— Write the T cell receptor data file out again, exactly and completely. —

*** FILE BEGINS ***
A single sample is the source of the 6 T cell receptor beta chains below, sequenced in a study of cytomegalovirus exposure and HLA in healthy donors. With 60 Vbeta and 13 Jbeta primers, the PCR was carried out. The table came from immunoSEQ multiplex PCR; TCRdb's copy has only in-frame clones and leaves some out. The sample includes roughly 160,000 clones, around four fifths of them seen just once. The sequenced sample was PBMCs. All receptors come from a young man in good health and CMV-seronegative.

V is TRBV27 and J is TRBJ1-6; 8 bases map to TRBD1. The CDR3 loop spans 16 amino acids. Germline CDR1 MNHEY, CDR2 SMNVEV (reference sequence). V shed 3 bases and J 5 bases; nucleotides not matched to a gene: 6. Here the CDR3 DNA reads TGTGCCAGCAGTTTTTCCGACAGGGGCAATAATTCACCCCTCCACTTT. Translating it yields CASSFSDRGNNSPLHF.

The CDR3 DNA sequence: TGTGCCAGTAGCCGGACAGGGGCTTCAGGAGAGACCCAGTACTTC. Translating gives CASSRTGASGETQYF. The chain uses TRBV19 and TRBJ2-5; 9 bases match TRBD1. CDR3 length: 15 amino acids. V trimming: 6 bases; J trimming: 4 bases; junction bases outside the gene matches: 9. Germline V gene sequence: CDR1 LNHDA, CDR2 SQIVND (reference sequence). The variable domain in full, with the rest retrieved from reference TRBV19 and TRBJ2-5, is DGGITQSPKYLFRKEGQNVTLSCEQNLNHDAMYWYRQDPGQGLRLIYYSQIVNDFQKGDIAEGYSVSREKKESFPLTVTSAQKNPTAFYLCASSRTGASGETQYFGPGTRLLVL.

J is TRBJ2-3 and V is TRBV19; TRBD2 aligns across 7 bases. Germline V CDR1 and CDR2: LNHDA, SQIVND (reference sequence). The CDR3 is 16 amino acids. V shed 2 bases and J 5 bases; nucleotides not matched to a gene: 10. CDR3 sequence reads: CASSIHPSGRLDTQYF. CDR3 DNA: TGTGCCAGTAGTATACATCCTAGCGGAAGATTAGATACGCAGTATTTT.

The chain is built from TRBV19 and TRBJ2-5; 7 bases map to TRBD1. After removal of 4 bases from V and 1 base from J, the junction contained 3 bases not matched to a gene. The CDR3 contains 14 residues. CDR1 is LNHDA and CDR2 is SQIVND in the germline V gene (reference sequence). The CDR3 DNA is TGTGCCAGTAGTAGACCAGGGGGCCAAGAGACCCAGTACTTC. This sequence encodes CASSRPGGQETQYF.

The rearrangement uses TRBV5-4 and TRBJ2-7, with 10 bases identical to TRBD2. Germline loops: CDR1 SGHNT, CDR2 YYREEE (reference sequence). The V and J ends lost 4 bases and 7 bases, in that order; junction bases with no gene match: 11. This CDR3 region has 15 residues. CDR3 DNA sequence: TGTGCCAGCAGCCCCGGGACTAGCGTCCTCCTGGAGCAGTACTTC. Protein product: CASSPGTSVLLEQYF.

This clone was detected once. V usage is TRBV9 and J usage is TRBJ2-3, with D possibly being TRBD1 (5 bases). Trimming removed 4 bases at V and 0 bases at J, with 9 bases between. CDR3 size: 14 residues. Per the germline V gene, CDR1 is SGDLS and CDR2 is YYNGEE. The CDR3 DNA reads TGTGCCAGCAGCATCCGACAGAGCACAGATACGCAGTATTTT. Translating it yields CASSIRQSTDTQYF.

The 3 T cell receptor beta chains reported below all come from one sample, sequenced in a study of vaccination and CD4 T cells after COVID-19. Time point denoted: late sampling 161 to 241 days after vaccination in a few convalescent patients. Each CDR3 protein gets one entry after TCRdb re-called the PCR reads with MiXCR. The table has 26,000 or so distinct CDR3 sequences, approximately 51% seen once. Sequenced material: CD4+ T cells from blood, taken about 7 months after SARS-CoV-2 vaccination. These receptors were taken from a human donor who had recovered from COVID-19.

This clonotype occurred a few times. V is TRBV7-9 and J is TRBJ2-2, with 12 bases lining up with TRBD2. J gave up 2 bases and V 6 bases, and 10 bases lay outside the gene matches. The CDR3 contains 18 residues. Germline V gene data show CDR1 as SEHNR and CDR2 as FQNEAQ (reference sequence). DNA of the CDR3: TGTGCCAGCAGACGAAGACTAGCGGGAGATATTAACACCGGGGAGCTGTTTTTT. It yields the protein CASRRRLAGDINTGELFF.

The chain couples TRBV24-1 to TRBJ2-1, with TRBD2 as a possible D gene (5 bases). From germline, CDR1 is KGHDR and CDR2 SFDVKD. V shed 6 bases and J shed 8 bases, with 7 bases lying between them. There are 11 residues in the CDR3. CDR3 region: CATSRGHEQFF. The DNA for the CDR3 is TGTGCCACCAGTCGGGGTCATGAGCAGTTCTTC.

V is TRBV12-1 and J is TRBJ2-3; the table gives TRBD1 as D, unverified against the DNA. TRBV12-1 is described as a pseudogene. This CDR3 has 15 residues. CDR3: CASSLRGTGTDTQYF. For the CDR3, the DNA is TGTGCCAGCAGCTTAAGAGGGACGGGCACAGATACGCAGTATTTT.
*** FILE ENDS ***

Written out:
A single sample is the source of the 6 T cell receptor beta chains below, sequenced in a study of cytomegalovirus exposure and HLA in healthy donors. With 60 Vbeta and 13 Jbeta primers, the PCR was carried out. The table came from immunoSEQ multiplex PCR; TCRdb's copy has only in-frame clones and leaves some out. The sample includes roughly 160,000 clones, around four fifths of them seen just once. The sequenced sample was PBMCs. All receptors come from a young man in good health and CMV-seronegative.

V is TRBV27 and J is TRBJ1-6; 8 bases map to TRBD1. The CDR3 loop spans 16 amino acids. Germline CDR1 MNHEY, CDR2 SMNVEV (reference sequence). V shed 3 bases and J 5 bases; nucleotides not matched to a gene: 6. Here the CDR3 DNA reads TGTGCCAGCAGTTTTTCCGACAGGGGCAATAATTCACCCCTCCACTTT. Translating it yields CASSFSDRGNNSPLHF.

The CDR3 DNA sequence: TGTGCCAGTAGCCGGACAGGGGCTTCAGGAGAGACCCAGTACTTC. Translating gives CASSRTGASGETQYF. The chain uses TRBV19 and TRBJ2-5; 9 bases match TRBD1. CDR3 length: 15 amino acids. V trimming: 6 bases; J trimming: 4 bases; junction bases outside the gene matches: 9. Germline V gene sequence: CDR1 LNHDA, CDR2 SQIVND (reference sequence). The variable domain in full, with the rest retrieved from reference TRBV19 and TRBJ2-5, is DGGITQSPKYLFRKEGQNVTLSCEQNLNHDAMYWYRQDPGQGLRLIYYSQIVNDFQKGDIAEGYSVSREKKESFPLTVTSAQKNPTAFYLCASSRTGASGETQYFGPGTRLLVL.

J is TRBJ2-3 and V is TRBV19; TRBD2 aligns across 7 bases. Germline V CDR1 and CDR2: LNHDA, SQIVND (reference sequence). The CDR3 is 16 amino acids. V shed 2 bases and J 5 bases; nucleotides not matched to a gene: 10. CDR3 sequence reads: CASSIHPSGRLDTQYF. CDR3 DNA: TGTGCCAGTAGTATACATCCTAGCGGAAGATTAGATACGCAGTATTTT.

The chain is built from TRBV19 and TRBJ2-5; 7 bases map to TRBD1. After removal of 4 bases from V and 1 base from J, the junction contained 3 bases not matched to a gene. The CDR3 contains 14 residues. CDR1 is LNHDA and CDR2 is SQIVND in the germline V gene (reference sequence). The CDR3 DNA is TGTGCCAGTAGTAGACCAGGGGGCCAAGAGACCCAGTACTTC. This sequence encodes CASSRPGGQETQYF.

The rearrangement uses TRBV5-4 and TRBJ2-7, with 10 bases identical to TRBD2. Germline loops: CDR1 SGHNT, CDR2 YYREEE (reference sequence). The V and J ends lost 4 bases and 7 bases, in that order; junction bases with no gene match: 11. This CDR3 region has 15 residues. CDR3 DNA sequence: TGTGCCAGCAGCCCCGGGACTAGCGTCCTCCTGGAGCAGTACTTC. Protein product: CASSPGTSVLLEQYF.

This clone was detected once. V usage is TRBV9 and J usage is TRBJ2-3, with D possibly being TRBD1 (5 bases). Trimming removed 4 bases at V and 0 bases at J, with 9 bases between. CDR3 size: 14 residues. Per the germline V gene, CDR1 is SGDLS and CDR2 is YYNGEE. The CDR3 DNA reads TGTGCCAGCAGCATCCGACAGAGCACAGATACGCAGTATTTT. Translating it yields CASSIRQSTDTQYF.

The 3 T cell receptor beta chains reported below all come from one sample, sequenced in a study of vaccination and CD4 T cells after COVID-19. Time point denoted: late sampling 161 to 241 days after vaccination in a few convalescent patients. Each CDR3 protein gets one entry after TCRdb re-called the PCR reads with MiXCR. The table has 26,000 or so distinct CDR3 sequences, approximately 51% seen once. Sequenced material: CD4+ T cells from blood, taken about 7 months after SARS-CoV-2 vaccination. These receptors were taken from a human donor who had recovered from COVID-19.

This clonotype occurred a few times. V is TRBV7-9 and J is TRBJ2-2, with 12 bases lining up with TRBD2. J gave up 2 bases and V 6 bases, and 10 bases lay outside the gene matches. The CDR3 contains 18 residues. Germline V gene data show CDR1 as SEHNR and CDR2 as FQNEAQ (reference sequence). DNA of the CDR3: TGTGCCAGCAGACGAAGACTAGCGGGAGATATTAACACCGGGGAGCTGTTTTTT. It yields the protein CASRRRLAGDINTGELFF.

The chain couples TRBV24-1 to TRBJ2-1, with TRBD2 as a possible D gene (5 bases). From germline, CDR1 is KGHDR and CDR2 SFDVKD. V shed 6 bases and J shed 8 bases, with 7 bases lying between them. There are 11 residues in the CDR3. CDR3 region: CATSRGHEQFF. The DNA for the CDR3 is TGTGCCACCAGTCGGGGTCATGAGCAGTTCTTC.

V is TRBV12-1 and J is TRBJ2-3; the table gives TRBD1 as D, unverified against the DNA. TRBV12-1 is described as a pseudogene. This CDR3 has 15 residues. CDR3: CASSLRGTGTDTQYF. For the CDR3, the DNA is TGTGCCAGCAGCTTAAGAGGGACGGGCACAGATACGCAGTATTTT.